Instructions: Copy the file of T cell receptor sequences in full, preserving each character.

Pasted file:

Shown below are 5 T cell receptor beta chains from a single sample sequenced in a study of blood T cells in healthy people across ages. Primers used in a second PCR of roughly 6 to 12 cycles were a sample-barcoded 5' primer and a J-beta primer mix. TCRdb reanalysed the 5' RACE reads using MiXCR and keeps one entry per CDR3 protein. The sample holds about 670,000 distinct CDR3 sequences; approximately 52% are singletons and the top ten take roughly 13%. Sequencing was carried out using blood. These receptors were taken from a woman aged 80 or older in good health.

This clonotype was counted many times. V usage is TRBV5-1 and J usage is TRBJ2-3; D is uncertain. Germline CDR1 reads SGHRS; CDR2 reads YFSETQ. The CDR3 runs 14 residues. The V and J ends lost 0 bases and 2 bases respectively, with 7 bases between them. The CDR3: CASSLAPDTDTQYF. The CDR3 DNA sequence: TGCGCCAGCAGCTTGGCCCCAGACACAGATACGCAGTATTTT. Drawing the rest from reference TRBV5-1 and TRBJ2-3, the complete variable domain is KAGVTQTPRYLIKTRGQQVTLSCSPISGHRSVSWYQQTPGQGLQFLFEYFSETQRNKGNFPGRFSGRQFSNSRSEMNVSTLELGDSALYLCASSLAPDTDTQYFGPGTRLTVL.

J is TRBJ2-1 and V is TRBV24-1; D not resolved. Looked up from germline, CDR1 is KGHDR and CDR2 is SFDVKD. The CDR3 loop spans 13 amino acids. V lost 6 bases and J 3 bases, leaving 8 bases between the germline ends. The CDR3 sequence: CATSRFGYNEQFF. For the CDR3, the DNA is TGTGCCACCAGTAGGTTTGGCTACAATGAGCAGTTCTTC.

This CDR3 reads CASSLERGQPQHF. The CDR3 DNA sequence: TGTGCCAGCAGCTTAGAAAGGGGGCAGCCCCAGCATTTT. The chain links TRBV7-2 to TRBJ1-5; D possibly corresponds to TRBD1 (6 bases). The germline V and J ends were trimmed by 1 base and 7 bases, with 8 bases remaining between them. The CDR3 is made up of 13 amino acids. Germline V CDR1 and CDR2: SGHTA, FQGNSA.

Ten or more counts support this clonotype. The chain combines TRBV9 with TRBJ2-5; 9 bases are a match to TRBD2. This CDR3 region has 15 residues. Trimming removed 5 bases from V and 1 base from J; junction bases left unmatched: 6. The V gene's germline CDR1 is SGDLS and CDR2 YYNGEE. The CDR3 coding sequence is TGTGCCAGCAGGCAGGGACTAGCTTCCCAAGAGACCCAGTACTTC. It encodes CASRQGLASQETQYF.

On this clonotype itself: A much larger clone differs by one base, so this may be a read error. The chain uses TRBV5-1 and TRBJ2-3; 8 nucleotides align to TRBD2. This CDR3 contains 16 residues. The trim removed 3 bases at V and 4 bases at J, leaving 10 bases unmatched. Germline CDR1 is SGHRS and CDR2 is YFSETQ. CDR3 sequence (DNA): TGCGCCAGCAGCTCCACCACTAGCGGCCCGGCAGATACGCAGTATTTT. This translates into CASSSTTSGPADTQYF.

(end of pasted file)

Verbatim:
Shown below are 5 T cell receptor beta chains from a single sample sequenced in a study of blood T cells in healthy people across ages. Primers used in a second PCR of roughly 6 to 12 cycles were a sample-barcoded 5' primer and a J-beta primer mix. TCRdb reanalysed the 5' RACE reads using MiXCR and keeps one entry per CDR3 protein. The sample holds about 670,000 distinct CDR3 sequences; approximately 52% are singletons and the top ten take roughly 13%. Sequencing was carried out using blood. These receptors were taken from a woman aged 80 or older in good health.

This clonotype was counted many times. V usage is TRBV5-1 and J usage is TRBJ2-3; D is uncertain. Germline CDR1 reads SGHRS; CDR2 reads YFSETQ. The CDR3 runs 14 residues. The V and J ends lost 0 bases and 2 bases respectively, with 7 bases between them. The CDR3: CASSLAPDTDTQYF. The CDR3 DNA sequence: TGCGCCAGCAGCTTGGCCCCAGACACAGATACGCAGTATTTT. Drawing the rest from reference TRBV5-1 and TRBJ2-3, the complete variable domain is KAGVTQTPRYLIKTRGQQVTLSCSPISGHRSVSWYQQTPGQGLQFLFEYFSETQRNKGNFPGRFSGRQFSNSRSEMNVSTLELGDSALYLCASSLAPDTDTQYFGPGTRLTVL.

J is TRBJ2-1 and V is TRBV24-1; D not resolved. Looked up from germline, CDR1 is KGHDR and CDR2 is SFDVKD. The CDR3 loop spans 13 amino acids. V lost 6 bases and J 3 bases, leaving 8 bases between the germline ends. The CDR3 sequence: CATSRFGYNEQFF. For the CDR3, the DNA is TGTGCCACCAGTAGGTTTGGCTACAATGAGCAGTTCTTC.

This CDR3 reads CASSLERGQPQHF. The CDR3 DNA sequence: TGTGCCAGCAGCTTAGAAAGGGGGCAGCCCCAGCATTTT. The chain links TRBV7-2 to TRBJ1-5; D possibly corresponds to TRBD1 (6 bases). The germline V and J ends were trimmed by 1 base and 7 bases, with 8 bases remaining between them. The CDR3 is made up of 13 amino acids. Germline V CDR1 and CDR2: SGHTA, FQGNSA.

Ten or more counts support this clonotype. The chain combines TRBV9 with TRBJ2-5; 9 bases are a match to TRBD2. This CDR3 region has 15 residues. Trimming removed 5 bases from V and 1 base from J; junction bases left unmatched: 6. The V gene's germline CDR1 is SGDLS and CDR2 YYNGEE. The CDR3 coding sequence is TGTGCCAGCAGGCAGGGACTAGCTTCCCAAGAGACCCAGTACTTC. It encodes CASRQGLASQETQYF.

On this clonotype itself: A much larger clone differs by one base, so this may be a read error. The chain uses TRBV5-1 and TRBJ2-3; 8 nucleotides align to TRBD2. This CDR3 contains 16 residues. The trim removed 3 bases at V and 4 bases at J, leaving 10 bases unmatched. Germline CDR1 is SGHRS and CDR2 is YFSETQ. CDR3 sequence (DNA): TGCGCCAGCAGCTCCACCACTAGCGGCCCGGCAGATACGCAGTATTTT. This translates into CASSSTTSGPADTQYF.